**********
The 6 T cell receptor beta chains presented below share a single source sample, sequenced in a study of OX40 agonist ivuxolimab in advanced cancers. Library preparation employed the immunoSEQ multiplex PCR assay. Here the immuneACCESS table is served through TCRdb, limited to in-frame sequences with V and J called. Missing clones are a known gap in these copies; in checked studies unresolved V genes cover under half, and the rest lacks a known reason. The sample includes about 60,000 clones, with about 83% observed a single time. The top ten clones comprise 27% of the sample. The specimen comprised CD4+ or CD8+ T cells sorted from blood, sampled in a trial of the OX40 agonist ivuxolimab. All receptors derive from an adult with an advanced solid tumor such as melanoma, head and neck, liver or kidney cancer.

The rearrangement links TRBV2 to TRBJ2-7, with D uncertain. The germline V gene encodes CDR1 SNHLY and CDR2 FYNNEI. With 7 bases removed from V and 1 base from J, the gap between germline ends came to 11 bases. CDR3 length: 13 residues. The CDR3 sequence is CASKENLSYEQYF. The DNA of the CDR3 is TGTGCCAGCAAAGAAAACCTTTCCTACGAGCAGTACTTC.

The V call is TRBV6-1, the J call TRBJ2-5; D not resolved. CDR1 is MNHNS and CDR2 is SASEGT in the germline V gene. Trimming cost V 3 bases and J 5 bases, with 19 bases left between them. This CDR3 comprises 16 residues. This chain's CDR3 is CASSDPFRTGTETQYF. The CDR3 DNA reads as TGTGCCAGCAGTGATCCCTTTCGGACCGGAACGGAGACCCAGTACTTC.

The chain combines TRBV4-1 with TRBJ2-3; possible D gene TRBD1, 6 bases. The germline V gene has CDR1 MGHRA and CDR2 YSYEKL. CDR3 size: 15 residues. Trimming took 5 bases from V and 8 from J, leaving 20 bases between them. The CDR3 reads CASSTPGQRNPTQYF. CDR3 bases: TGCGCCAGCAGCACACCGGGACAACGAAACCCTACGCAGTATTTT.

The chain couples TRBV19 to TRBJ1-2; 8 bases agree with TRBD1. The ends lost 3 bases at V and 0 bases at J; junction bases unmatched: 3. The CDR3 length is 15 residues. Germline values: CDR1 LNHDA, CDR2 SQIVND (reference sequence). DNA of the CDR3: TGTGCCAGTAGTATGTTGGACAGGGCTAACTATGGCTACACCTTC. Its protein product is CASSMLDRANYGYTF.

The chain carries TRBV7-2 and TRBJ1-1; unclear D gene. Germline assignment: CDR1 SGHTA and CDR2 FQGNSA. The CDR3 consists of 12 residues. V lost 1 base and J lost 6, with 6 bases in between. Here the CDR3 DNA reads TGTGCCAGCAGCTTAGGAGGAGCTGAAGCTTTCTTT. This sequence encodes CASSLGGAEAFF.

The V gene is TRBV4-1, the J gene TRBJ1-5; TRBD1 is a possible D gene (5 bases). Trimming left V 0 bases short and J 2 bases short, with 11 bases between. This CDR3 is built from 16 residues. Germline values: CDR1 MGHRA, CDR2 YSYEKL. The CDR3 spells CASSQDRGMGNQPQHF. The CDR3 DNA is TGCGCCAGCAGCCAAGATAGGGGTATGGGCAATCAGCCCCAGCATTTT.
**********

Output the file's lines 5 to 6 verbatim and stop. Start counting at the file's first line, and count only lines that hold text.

The chain couples TRBV19 to TRBJ1-2; 8 bases agree with TRBD1. The ends lost 3 bases at V and 0 bases at J; junction bases unmatched: 3. The CDR3 length is 15 residues. Germline values: CDR1 LNHDA, CDR2 SQIVND (reference sequence). DNA of the CDR3: TGTGCCAGTAGTATGTTGGACAGGGCTAACTATGGCTACACCTTC. Its protein product is CASSMLDRANYGYTF.

The chain carries TRBV7-2 and TRBJ1-1; unclear D gene. Germline assignment: CDR1 SGHTA and CDR2 FQGNSA. The CDR3 consists of 12 residues. V lost 1 base and J lost 6, with 6 bases in between. Here the CDR3 DNA reads TGTGCCAGCAGCTTAGGAGGAGCTGAAGCTTTCTTT. This sequence encodes CASSLGGAEAFF.